Themester

TALK: "Urban Removal: Police, Prisons, and Domestic Policies after Civil Rights, Elizabeth Hinton (History, Harvard University)

How did the United States become home to the largest prison system on the planet? Elizabeth Hinton will trace the development of the War on Crime from its origins in the War on Poverty through the rise of mass incarceration and the War on Drugs in the 1980s. Hinton's historical account situates the punitive policies of Ronald Reagan not as a sharp policy departure, but rather as the full realization of the shift towards surveillance and confinement that began at the height of the liberal welfare state and the civil rights revolution in the mid-1960s. In doing so Hinton opens new avenues to understanding the persistence of poverty and inequality in the United States, drawing our attention to the role of federal policymakers in sustaining policing and punishment as the nation's primary social programs. 

 
Professor Hinton is an assistant professor of History and of African and African American Studies at Harvard University. Before joining the faculty at Harvard, she was named a Ford Fellow and a Michigan Society Fellow, and she earned a Ph.D. from Columbia University in 2013.  Her research engages with the ways in which urban policing and federal policy exacerbate racial inequality and reinforce perceived racial difference in U.S. society.  She examines poverty and racial inequality in the 20th century with a focus on changes in domestic social programs and urban policing following the Civil Rights Movement. Her new book, From the War on Poverty to the War on Crime: Race and Federal Policy in American Cities (2016, Harvard University Press), argues that the present-day mass incarceration crisis is rooted in Civil Rights Era policies. Professor Hinton also served as co-editor and contributor to 2011’s The New Black History: Revisiting the Second Reconstruction, which considers postwar efforts by activists to advance the black power agenda within the context of anti-poverty programs.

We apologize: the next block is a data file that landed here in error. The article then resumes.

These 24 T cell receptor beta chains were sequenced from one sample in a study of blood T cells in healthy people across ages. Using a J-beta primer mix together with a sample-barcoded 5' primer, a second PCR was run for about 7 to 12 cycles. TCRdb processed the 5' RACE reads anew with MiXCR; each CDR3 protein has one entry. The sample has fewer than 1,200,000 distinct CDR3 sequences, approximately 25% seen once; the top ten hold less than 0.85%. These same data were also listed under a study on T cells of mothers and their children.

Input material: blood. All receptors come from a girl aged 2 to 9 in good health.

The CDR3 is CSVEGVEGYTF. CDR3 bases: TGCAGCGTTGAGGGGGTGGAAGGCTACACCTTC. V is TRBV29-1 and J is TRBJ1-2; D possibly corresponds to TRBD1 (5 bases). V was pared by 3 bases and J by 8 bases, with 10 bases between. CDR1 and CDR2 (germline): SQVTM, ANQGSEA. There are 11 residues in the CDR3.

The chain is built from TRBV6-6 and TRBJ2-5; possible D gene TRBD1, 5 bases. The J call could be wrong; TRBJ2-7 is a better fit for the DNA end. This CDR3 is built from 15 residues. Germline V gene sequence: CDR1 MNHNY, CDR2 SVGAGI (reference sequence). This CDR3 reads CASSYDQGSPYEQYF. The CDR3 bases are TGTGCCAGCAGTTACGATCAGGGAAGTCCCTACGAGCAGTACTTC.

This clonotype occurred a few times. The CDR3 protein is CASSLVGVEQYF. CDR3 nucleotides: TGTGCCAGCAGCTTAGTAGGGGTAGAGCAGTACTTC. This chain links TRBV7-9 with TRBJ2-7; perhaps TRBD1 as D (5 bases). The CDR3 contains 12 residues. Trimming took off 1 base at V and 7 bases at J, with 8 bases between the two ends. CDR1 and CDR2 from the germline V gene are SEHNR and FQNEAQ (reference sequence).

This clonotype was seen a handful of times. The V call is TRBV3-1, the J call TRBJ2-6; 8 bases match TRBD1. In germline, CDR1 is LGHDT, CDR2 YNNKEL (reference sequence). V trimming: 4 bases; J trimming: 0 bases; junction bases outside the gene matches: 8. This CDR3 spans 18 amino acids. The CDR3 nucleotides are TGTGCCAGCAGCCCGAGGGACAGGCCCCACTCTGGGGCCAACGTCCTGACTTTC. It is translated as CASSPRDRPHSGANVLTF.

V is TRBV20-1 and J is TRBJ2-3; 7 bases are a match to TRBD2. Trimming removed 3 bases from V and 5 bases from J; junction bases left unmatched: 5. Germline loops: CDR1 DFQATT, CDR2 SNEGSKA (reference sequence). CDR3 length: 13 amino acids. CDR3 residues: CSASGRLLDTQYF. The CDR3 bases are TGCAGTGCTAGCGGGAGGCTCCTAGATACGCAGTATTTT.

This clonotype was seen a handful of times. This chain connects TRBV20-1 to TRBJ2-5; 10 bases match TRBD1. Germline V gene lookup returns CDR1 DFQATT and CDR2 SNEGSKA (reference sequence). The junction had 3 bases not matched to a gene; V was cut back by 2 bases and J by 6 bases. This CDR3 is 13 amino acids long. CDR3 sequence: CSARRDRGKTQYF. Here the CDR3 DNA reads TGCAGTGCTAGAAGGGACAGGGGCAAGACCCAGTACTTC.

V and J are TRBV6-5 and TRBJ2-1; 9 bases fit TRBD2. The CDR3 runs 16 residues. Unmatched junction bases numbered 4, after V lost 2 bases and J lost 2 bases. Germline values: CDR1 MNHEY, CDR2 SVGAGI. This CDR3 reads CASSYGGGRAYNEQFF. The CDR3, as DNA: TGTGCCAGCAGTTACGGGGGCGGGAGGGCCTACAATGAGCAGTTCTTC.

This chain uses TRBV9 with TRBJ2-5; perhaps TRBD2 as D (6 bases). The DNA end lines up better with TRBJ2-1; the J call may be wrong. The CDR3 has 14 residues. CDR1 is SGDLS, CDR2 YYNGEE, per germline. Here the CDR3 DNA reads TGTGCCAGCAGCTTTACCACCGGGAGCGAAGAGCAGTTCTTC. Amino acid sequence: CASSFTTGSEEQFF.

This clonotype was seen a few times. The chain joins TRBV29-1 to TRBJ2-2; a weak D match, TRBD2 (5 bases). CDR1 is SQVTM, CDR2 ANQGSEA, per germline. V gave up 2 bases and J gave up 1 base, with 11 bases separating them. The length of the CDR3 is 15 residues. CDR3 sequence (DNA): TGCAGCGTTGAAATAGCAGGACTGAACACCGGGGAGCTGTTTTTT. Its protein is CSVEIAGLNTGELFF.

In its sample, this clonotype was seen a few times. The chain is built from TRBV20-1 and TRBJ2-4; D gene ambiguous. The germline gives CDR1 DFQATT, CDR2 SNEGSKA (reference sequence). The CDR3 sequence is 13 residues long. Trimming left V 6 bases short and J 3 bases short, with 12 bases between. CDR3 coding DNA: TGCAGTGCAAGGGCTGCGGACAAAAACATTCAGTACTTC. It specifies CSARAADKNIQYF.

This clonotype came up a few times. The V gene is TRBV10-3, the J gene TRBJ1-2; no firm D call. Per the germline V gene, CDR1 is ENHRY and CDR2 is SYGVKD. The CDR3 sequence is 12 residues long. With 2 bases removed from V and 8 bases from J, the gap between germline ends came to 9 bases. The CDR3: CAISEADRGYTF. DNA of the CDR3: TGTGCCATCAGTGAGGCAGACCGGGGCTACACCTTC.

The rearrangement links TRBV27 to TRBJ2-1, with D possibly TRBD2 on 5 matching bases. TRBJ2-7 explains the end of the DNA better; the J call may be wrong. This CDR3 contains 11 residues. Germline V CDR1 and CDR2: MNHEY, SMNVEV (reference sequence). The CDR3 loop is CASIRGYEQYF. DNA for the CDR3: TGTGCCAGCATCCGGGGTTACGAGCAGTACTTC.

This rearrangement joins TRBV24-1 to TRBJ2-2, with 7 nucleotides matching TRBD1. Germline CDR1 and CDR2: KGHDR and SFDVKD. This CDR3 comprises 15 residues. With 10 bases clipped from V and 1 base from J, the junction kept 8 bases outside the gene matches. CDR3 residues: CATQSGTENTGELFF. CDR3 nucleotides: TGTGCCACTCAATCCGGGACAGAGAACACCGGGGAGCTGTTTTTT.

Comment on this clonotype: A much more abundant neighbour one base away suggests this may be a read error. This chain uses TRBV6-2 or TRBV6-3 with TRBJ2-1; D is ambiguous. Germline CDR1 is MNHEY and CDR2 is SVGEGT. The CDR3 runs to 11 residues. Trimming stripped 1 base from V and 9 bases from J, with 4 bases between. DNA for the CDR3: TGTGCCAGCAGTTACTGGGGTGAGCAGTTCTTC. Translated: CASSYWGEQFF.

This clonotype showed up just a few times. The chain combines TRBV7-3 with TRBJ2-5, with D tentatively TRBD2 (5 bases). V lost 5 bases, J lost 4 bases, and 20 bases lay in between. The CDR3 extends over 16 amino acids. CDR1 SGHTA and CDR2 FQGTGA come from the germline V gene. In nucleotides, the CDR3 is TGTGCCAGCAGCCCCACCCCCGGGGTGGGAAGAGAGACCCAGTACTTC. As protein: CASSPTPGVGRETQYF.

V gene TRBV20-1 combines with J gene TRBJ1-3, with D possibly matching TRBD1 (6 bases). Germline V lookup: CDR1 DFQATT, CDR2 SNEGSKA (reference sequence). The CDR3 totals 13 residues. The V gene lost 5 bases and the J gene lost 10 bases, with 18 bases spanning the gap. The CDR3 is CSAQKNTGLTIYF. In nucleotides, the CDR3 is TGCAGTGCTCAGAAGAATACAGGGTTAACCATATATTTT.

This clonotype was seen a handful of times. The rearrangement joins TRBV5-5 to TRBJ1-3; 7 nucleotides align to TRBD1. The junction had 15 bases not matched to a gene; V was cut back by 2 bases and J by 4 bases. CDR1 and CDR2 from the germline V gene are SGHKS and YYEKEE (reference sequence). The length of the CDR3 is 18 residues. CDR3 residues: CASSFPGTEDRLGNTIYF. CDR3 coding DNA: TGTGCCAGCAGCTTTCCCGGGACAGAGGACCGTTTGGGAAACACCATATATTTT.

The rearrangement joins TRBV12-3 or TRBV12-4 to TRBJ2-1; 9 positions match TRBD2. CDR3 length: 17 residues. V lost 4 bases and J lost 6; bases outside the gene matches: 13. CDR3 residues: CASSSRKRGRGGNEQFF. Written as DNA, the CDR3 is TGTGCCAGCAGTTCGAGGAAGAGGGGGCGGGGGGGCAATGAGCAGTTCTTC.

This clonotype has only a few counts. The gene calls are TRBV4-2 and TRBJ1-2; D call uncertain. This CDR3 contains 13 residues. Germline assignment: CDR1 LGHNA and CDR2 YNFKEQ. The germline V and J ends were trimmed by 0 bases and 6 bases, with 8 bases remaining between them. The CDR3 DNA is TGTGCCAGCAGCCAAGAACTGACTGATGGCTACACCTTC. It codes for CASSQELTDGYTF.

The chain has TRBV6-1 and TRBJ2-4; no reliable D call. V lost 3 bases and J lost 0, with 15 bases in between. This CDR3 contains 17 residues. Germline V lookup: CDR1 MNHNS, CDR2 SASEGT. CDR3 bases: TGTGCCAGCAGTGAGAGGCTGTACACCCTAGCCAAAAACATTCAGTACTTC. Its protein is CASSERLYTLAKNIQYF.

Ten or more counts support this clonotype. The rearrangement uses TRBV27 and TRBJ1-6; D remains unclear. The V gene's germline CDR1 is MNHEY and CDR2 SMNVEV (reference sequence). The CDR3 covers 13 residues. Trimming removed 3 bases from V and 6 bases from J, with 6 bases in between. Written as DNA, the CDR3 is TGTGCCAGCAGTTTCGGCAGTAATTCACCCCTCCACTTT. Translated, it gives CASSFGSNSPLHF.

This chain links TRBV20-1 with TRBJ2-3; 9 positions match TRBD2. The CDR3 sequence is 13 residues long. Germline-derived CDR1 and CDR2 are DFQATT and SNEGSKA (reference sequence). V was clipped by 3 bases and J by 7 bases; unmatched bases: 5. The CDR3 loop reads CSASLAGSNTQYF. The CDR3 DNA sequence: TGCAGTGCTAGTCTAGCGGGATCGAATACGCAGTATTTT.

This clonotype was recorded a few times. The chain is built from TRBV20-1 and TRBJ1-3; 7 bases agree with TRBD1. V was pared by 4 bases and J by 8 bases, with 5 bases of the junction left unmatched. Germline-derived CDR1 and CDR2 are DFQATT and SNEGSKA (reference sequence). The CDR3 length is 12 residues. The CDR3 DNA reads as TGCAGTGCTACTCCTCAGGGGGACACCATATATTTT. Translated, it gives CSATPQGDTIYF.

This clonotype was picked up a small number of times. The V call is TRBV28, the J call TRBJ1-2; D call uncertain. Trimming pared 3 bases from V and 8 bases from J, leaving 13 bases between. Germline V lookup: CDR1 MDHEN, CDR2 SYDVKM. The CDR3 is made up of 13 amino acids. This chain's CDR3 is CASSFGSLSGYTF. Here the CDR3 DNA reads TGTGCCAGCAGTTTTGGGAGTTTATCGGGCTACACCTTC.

Co-sponsors: The Center for Research on Race and Ethnicity in Society, the Institute for Advanced Studies at IU, College of Arts and Sciences Themester, the Departments of African American and African Diaspora Studies, History, Political Science, and Criminal Justice.
 

Start
Thursday October 12, 2017 04:00 PM
End
Thursday October 12, 2017 05:30 PM
Location
Bridgwaters Lounge, Neal-Marshall Black Culture Center
Contact Email
crres@indiana.edu
Cost
Free
Other Info
This event is part of Themester 2017 Diversity Difference Otherness.
Sponsoring Unit(s)
The Center for Research on Race and Ethnicity in Society, the Institute for Advanced Studies at IU, College of Arts and Sciences Themester, the Departments of African American and African Diaspora Studies, History, Political Science, and Criminal Justice.
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